Vis­i­ble City

By – March 10, 2014

Some might think that liv­ing in a big city insures anonymi­ty. This sto­ry dis­proves that notion. In Tova Mirvis’s new nov­el, Vis­i­ble City, on one street, on the Upper West Side of Man­hat­tan, two fam­i­lies liv­ing direct­ly across from each oth­er come to life, at first glance, through their respec­tive liv­ing room win­dows. Rooms lit up at night beck­on one res­i­dent to watch with yearn­ing at what appears to be her neigh­bors’ peace­ful, lov­ing life. It isn’t long before neigh­bor­hood pat­terns have their paths cross at street lev­el, and friend­ships evolve and sto­ries unfold. But, says Nina, the main char­ac­ter, Even when the city con­tract­ed, tak­ing on the guise of small-town life, you had to main­tain the illu­sion of anonymi­ty.” Keep reading!

Tova Mirvis eas­i­ly orches­trates the intro­duc­tions and the grow­ing famil­iar­i­ty. What was vis­i­ble through the win­dows at night is in real­i­ty quite dif­fer­ent on the street and face-to-face. There is plea­sure in the new­ness of friend­ship. It eas­es the pain of anger, deep lone­li­ness, and long­ing for change. Con­tem­po­rary per­son­al and pro­fes­sion­al issues are pre­sent­ed but not judged. Be a stay at home mom or con­tin­ue on a career path. Leave an Ortho­dox back­ground and live a sec­u­lar lifestyle. Con­front life-long emo­tion­al par­ent /​child expec­ta­tions. Eval­u­ate rela­tion­ships grown stale and mean­ing­less. Each char­ac­ter at once suf­fers and stretch­es and a jour­ney begins.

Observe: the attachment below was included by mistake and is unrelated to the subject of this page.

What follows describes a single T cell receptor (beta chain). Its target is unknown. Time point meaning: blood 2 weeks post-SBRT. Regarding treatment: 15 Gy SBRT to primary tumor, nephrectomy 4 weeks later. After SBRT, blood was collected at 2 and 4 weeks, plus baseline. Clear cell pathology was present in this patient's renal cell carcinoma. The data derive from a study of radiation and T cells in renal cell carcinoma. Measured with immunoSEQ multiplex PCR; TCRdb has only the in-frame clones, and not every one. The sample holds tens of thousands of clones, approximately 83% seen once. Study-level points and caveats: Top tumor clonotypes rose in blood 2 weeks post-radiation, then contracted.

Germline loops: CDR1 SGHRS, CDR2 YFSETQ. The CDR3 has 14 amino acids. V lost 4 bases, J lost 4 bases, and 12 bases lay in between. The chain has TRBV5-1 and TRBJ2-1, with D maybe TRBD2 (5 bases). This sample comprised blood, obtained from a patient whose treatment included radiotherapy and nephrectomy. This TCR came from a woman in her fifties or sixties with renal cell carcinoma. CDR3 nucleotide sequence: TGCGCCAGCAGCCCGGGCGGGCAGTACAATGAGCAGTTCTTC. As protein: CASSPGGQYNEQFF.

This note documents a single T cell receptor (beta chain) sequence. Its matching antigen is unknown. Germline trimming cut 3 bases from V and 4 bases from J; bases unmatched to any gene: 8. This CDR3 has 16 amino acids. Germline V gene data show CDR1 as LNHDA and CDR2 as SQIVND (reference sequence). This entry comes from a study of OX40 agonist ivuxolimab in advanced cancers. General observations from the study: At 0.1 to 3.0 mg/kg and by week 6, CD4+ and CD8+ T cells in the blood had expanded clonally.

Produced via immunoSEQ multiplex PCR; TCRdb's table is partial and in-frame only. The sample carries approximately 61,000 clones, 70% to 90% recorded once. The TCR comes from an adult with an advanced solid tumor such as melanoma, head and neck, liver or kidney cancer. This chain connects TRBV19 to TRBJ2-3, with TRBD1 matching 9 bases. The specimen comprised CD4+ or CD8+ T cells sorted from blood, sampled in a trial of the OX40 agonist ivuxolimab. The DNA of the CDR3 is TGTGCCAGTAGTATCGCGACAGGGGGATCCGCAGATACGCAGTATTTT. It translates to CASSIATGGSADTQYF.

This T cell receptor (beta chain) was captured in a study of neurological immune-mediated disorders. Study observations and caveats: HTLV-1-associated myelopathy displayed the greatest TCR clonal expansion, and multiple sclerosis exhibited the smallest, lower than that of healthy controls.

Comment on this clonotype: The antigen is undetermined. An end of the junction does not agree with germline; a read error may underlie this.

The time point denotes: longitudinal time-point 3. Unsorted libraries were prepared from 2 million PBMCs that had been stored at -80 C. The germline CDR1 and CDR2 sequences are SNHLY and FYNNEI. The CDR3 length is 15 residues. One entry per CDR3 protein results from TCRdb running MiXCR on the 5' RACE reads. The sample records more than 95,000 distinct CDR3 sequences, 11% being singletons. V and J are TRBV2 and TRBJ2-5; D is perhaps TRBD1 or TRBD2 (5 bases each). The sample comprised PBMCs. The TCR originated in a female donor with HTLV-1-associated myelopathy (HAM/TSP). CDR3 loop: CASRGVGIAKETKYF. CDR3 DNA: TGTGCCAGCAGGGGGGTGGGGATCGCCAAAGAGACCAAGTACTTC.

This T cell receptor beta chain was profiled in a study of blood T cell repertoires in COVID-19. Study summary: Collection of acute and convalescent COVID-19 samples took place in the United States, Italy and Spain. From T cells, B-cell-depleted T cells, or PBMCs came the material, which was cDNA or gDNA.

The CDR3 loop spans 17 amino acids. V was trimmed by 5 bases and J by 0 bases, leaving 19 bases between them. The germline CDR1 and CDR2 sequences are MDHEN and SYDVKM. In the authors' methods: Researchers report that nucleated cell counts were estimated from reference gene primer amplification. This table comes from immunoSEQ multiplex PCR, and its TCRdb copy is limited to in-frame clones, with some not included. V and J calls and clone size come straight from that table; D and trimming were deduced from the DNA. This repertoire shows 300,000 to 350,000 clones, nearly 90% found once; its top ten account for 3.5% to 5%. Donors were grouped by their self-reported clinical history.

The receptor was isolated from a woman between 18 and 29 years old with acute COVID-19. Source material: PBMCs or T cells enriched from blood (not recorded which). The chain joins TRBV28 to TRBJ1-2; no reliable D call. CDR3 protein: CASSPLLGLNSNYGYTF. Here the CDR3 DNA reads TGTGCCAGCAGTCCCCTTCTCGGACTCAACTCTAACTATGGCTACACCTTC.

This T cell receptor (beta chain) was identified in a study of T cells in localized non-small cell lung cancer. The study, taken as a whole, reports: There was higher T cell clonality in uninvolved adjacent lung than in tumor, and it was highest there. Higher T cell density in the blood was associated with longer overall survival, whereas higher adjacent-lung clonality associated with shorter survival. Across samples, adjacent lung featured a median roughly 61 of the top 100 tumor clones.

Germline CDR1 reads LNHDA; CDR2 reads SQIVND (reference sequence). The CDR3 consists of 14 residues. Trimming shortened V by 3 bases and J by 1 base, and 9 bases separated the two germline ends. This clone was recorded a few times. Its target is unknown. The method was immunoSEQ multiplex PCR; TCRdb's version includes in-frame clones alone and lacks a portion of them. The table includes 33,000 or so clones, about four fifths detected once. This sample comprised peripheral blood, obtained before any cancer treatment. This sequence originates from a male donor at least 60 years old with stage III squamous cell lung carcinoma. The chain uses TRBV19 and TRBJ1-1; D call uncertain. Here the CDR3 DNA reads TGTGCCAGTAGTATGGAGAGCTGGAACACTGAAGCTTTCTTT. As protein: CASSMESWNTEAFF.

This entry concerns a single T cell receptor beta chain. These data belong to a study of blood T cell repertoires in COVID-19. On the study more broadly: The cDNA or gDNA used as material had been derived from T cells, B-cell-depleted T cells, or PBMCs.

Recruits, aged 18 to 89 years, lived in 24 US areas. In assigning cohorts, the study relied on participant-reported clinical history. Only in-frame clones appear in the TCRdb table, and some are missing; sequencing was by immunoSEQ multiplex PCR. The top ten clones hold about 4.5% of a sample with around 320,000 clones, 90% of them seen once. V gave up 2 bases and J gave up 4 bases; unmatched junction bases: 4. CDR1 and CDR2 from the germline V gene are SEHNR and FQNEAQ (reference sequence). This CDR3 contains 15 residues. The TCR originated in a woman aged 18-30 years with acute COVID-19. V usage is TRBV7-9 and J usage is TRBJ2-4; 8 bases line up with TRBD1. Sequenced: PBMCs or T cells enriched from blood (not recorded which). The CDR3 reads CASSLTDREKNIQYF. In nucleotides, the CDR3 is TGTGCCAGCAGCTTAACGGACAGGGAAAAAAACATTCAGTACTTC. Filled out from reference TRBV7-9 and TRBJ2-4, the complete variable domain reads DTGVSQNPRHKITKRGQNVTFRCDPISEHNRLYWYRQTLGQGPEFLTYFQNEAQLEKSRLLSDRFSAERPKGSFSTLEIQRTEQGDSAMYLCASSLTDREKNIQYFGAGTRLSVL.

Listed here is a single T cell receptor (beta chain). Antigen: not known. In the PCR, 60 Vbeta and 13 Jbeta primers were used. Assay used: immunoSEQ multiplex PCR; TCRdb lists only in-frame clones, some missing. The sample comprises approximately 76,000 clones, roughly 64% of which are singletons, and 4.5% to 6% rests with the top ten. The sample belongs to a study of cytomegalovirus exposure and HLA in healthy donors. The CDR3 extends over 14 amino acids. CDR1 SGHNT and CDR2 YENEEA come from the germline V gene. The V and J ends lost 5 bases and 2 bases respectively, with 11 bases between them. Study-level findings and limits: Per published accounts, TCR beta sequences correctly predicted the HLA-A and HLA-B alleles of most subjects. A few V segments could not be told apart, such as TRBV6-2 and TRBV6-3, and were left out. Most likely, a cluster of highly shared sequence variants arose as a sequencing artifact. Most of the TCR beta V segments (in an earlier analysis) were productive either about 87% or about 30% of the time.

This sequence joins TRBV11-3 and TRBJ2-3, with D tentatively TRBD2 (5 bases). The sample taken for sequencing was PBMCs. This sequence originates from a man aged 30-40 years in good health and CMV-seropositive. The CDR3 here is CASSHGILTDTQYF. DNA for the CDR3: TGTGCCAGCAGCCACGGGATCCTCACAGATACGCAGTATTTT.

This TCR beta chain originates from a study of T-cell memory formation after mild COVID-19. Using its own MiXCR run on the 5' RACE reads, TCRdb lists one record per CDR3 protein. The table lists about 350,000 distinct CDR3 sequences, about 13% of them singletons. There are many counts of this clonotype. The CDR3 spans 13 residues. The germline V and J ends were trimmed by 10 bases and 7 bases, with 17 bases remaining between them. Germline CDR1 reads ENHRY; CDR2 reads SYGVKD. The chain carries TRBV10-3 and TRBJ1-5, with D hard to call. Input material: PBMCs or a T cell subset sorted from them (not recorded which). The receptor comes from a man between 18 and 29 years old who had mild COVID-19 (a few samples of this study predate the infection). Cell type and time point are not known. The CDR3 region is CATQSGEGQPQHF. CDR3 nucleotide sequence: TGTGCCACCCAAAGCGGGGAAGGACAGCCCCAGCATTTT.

We meet Nina and Jere­my and their two small chil­dren on one side of the street. They appear to all, includ­ing them­selves, to be per­fect­ing their generation’s climb to suc­cess. On the oth­er side are Clau­dia and Leon, estab­lished, he a ther­a­pist, she an art his­to­ri­an, and their adult daugh­ter new­ly back home to recu­per­ate from an injury. A cast of sup­port­ing char­ac­ters moves the sto­ry along and rep­re­sents many time­ly urban issues.

Win­dows, both reveal­ing and reflect­ing, a long lost stained glass, an art form that is nev­er sta­t­ic,” long hid­den, beau­ti­ful secret places of New York City, and ref­er­ences to well known children’s lit­er­a­ture are prod­ucts of fine, cre­ative craft. All com­bined, the char­ac­ters, the set­ting, the clever metaphors and the very believ­able solu­tions make this a won­der­ful read.

Pen­ny Metsch, MLS, for­mer­ly a school librar­i­an on Long Island and in New York City, now focus­es on ear­ly lit­er­a­cy pro­grams in Hobo­ken, NJ.